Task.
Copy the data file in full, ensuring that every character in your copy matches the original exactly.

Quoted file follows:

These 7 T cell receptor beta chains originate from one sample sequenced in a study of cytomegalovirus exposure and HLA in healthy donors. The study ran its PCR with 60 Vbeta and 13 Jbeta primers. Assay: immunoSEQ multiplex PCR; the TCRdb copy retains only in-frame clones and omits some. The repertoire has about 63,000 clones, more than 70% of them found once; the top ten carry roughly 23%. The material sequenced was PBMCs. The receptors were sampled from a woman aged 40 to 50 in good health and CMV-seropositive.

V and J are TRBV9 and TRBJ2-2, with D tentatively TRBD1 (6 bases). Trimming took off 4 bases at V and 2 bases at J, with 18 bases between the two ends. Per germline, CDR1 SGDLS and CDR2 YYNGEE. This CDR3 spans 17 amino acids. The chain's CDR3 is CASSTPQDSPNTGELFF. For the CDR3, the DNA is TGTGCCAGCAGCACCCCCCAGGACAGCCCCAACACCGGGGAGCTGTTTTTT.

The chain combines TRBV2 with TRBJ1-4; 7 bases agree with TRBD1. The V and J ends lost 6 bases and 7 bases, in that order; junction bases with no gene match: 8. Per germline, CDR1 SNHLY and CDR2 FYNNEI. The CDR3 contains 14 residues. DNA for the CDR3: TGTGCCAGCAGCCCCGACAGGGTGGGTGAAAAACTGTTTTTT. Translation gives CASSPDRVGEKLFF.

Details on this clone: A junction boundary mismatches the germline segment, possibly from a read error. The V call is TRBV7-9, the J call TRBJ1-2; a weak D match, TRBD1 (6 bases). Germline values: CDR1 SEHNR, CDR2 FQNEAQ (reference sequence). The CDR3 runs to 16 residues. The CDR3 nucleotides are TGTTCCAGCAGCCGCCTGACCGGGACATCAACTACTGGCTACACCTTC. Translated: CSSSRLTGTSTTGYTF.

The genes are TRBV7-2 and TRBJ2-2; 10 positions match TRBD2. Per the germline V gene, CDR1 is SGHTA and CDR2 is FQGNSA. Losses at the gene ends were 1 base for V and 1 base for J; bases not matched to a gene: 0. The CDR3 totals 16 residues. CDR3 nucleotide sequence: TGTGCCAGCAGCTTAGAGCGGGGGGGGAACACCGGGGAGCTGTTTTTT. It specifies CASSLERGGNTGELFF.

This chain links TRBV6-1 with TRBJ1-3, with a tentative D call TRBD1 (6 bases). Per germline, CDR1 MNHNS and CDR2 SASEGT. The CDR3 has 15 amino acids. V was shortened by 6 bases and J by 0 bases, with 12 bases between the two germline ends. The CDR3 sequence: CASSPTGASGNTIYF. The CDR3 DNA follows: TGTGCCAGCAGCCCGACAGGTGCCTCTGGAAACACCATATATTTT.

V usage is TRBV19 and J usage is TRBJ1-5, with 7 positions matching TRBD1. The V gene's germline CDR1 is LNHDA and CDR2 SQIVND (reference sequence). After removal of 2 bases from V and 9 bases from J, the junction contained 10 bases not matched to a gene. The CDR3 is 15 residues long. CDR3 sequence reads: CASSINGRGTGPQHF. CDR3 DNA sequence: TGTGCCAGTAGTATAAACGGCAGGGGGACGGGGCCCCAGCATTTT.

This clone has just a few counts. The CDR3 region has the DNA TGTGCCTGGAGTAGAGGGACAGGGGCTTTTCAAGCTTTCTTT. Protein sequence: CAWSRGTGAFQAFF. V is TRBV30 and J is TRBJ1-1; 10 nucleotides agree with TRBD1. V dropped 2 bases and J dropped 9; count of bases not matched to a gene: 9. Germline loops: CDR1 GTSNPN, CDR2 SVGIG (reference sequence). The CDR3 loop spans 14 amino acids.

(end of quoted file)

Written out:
These 7 T cell receptor beta chains originate from one sample sequenced in a study of cytomegalovirus exposure and HLA in healthy donors. The study ran its PCR with 60 Vbeta and 13 Jbeta primers. Assay: immunoSEQ multiplex PCR; the TCRdb copy retains only in-frame clones and omits some. The repertoire has about 63,000 clones, more than 70% of them found once; the top ten carry roughly 23%. The material sequenced was PBMCs. The receptors were sampled from a woman aged 40 to 50 in good health and CMV-seropositive.

V and J are TRBV9 and TRBJ2-2, with D tentatively TRBD1 (6 bases). Trimming took off 4 bases at V and 2 bases at J, with 18 bases between the two ends. Per germline, CDR1 SGDLS and CDR2 YYNGEE. This CDR3 spans 17 amino acids. The chain's CDR3 is CASSTPQDSPNTGELFF. For the CDR3, the DNA is TGTGCCAGCAGCACCCCCCAGGACAGCCCCAACACCGGGGAGCTGTTTTTT.

The chain combines TRBV2 with TRBJ1-4; 7 bases agree with TRBD1. The V and J ends lost 6 bases and 7 bases, in that order; junction bases with no gene match: 8. Per germline, CDR1 SNHLY and CDR2 FYNNEI. The CDR3 contains 14 residues. DNA for the CDR3: TGTGCCAGCAGCCCCGACAGGGTGGGTGAAAAACTGTTTTTT. Translation gives CASSPDRVGEKLFF.

Details on this clone: A junction boundary mismatches the germline segment, possibly from a read error. The V call is TRBV7-9, the J call TRBJ1-2; a weak D match, TRBD1 (6 bases). Germline values: CDR1 SEHNR, CDR2 FQNEAQ (reference sequence). The CDR3 runs to 16 residues. The CDR3 nucleotides are TGTTCCAGCAGCCGCCTGACCGGGACATCAACTACTGGCTACACCTTC. Translated: CSSSRLTGTSTTGYTF.

The genes are TRBV7-2 and TRBJ2-2; 10 positions match TRBD2. Per the germline V gene, CDR1 is SGHTA and CDR2 is FQGNSA. Losses at the gene ends were 1 base for V and 1 base for J; bases not matched to a gene: 0. The CDR3 totals 16 residues. CDR3 nucleotide sequence: TGTGCCAGCAGCTTAGAGCGGGGGGGGAACACCGGGGAGCTGTTTTTT. It specifies CASSLERGGNTGELFF.

This chain links TRBV6-1 with TRBJ1-3, with a tentative D call TRBD1 (6 bases). Per germline, CDR1 MNHNS and CDR2 SASEGT. The CDR3 has 15 amino acids. V was shortened by 6 bases and J by 0 bases, with 12 bases between the two germline ends. The CDR3 sequence: CASSPTGASGNTIYF. The CDR3 DNA follows: TGTGCCAGCAGCCCGACAGGTGCCTCTGGAAACACCATATATTTT.

V usage is TRBV19 and J usage is TRBJ1-5, with 7 positions matching TRBD1. The V gene's germline CDR1 is LNHDA and CDR2 SQIVND (reference sequence). After removal of 2 bases from V and 9 bases from J, the junction contained 10 bases not matched to a gene. The CDR3 is 15 residues long. CDR3 sequence reads: CASSINGRGTGPQHF. CDR3 DNA sequence: TGTGCCAGTAGTATAAACGGCAGGGGGACGGGGCCCCAGCATTTT.

This clone has just a few counts. The CDR3 region has the DNA TGTGCCTGGAGTAGAGGGACAGGGGCTTTTCAAGCTTTCTTT. Protein sequence: CAWSRGTGAFQAFF. V is TRBV30 and J is TRBJ1-1; 10 nucleotides agree with TRBD1. V dropped 2 bases and J dropped 9; count of bases not matched to a gene: 9. Germline loops: CDR1 GTSNPN, CDR2 SVGIG (reference sequence). The CDR3 loop spans 14 amino acids.